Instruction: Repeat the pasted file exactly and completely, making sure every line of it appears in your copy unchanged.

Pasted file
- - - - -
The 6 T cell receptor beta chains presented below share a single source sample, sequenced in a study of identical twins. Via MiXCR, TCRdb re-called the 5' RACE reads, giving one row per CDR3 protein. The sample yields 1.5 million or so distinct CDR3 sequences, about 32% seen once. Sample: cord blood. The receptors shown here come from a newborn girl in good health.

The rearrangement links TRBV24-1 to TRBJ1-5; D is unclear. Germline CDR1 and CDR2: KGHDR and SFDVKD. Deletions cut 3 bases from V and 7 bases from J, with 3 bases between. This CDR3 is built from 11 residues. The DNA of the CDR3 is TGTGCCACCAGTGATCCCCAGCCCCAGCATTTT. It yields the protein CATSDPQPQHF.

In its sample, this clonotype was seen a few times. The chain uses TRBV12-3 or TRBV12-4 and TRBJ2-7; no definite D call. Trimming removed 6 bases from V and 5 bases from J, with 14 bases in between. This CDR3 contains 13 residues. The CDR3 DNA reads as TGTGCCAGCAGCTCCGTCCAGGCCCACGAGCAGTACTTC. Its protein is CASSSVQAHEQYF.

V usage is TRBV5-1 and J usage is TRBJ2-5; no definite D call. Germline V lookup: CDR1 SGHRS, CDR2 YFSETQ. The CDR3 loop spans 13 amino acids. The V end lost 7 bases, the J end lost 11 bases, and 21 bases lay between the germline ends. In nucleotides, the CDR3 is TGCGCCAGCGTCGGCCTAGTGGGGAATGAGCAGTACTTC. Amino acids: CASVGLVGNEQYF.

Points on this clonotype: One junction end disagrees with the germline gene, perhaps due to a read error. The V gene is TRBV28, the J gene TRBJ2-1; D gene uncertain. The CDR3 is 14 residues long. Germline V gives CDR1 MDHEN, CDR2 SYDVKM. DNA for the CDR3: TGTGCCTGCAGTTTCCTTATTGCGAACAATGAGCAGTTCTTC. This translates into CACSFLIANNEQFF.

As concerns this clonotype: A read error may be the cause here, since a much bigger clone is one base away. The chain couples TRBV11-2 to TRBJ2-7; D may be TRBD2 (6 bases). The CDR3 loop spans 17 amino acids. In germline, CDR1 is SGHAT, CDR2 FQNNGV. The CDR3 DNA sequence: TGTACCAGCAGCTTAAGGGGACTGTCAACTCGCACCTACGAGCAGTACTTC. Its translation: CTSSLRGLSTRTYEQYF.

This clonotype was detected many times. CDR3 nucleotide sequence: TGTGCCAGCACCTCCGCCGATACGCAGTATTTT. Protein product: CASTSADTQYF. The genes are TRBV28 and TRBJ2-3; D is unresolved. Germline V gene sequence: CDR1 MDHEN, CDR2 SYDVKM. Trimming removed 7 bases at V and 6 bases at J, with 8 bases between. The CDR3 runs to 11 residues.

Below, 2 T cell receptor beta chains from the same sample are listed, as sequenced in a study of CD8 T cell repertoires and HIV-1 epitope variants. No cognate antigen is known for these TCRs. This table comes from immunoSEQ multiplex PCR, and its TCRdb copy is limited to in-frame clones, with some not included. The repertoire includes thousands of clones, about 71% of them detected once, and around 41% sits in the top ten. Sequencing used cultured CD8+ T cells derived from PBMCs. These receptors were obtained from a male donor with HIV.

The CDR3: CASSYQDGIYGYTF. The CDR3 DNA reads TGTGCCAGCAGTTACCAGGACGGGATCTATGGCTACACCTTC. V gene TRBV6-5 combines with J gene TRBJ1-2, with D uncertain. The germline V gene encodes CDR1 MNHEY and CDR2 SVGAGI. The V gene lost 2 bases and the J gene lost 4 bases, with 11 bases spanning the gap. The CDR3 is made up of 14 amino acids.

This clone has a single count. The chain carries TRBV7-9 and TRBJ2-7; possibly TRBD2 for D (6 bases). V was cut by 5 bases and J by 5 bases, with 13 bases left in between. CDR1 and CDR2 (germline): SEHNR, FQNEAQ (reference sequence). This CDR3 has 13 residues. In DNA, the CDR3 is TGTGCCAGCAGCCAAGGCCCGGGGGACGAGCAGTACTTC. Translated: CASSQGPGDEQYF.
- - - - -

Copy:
The 6 T cell receptor beta chains presented below share a single source sample, sequenced in a study of identical twins. Via MiXCR, TCRdb re-called the 5' RACE reads, giving one row per CDR3 protein. The sample yields 1.5 million or so distinct CDR3 sequences, about 32% seen once. Sample: cord blood. The receptors shown here come from a newborn girl in good health.

The rearrangement links TRBV24-1 to TRBJ1-5; D is unclear. Germline CDR1 and CDR2: KGHDR and SFDVKD. Deletions cut 3 bases from V and 7 bases from J, with 3 bases between. This CDR3 is built from 11 residues. The DNA of the CDR3 is TGTGCCACCAGTGATCCCCAGCCCCAGCATTTT. It yields the protein CATSDPQPQHF.

In its sample, this clonotype was seen a few times. The chain uses TRBV12-3 or TRBV12-4 and TRBJ2-7; no definite D call. Trimming removed 6 bases from V and 5 bases from J, with 14 bases in between. This CDR3 contains 13 residues. The CDR3 DNA reads as TGTGCCAGCAGCTCCGTCCAGGCCCACGAGCAGTACTTC. Its protein is CASSSVQAHEQYF.

V usage is TRBV5-1 and J usage is TRBJ2-5; no definite D call. Germline V lookup: CDR1 SGHRS, CDR2 YFSETQ. The CDR3 loop spans 13 amino acids. The V end lost 7 bases, the J end lost 11 bases, and 21 bases lay between the germline ends. In nucleotides, the CDR3 is TGCGCCAGCGTCGGCCTAGTGGGGAATGAGCAGTACTTC. Amino acids: CASVGLVGNEQYF.

Points on this clonotype: One junction end disagrees with the germline gene, perhaps due to a read error. The V gene is TRBV28, the J gene TRBJ2-1; D gene uncertain. The CDR3 is 14 residues long. Germline V gives CDR1 MDHEN, CDR2 SYDVKM. DNA for the CDR3: TGTGCCTGCAGTTTCCTTATTGCGAACAATGAGCAGTTCTTC. This translates into CACSFLIANNEQFF.

As concerns this clonotype: A read error may be the cause here, since a much bigger clone is one base away. The chain couples TRBV11-2 to TRBJ2-7; D may be TRBD2 (6 bases). The CDR3 loop spans 17 amino acids. In germline, CDR1 is SGHAT, CDR2 FQNNGV. The CDR3 DNA sequence: TGTACCAGCAGCTTAAGGGGACTGTCAACTCGCACCTACGAGCAGTACTTC. Its translation: CTSSLRGLSTRTYEQYF.

This clonotype was detected many times. CDR3 nucleotide sequence: TGTGCCAGCACCTCCGCCGATACGCAGTATTTT. Protein product: CASTSADTQYF. The genes are TRBV28 and TRBJ2-3; D is unresolved. Germline V gene sequence: CDR1 MDHEN, CDR2 SYDVKM. Trimming removed 7 bases at V and 6 bases at J, with 8 bases between. The CDR3 runs to 11 residues.

Below, 2 T cell receptor beta chains from the same sample are listed, as sequenced in a study of CD8 T cell repertoires and HIV-1 epitope variants. No cognate antigen is known for these TCRs. This table comes from immunoSEQ multiplex PCR, and its TCRdb copy is limited to in-frame clones, with some not included. The repertoire includes thousands of clones, about 71% of them detected once, and around 41% sits in the top ten. Sequencing used cultured CD8+ T cells derived from PBMCs. These receptors were obtained from a male donor with HIV.

The CDR3: CASSYQDGIYGYTF. The CDR3 DNA reads TGTGCCAGCAGTTACCAGGACGGGATCTATGGCTACACCTTC. V gene TRBV6-5 combines with J gene TRBJ1-2, with D uncertain. The germline V gene encodes CDR1 MNHEY and CDR2 SVGAGI. The V gene lost 2 bases and the J gene lost 4 bases, with 11 bases spanning the gap. The CDR3 is made up of 14 amino acids.

This clone has a single count. The chain carries TRBV7-9 and TRBJ2-7; possibly TRBD2 for D (6 bases). V was cut by 5 bases and J by 5 bases, with 13 bases left in between. CDR1 and CDR2 (germline): SEHNR, FQNEAQ (reference sequence). This CDR3 has 13 residues. In DNA, the CDR3 is TGTGCCAGCAGCCAAGGCCCGGGGGACGAGCAGTACTTC. Translated: CASSQGPGDEQYF.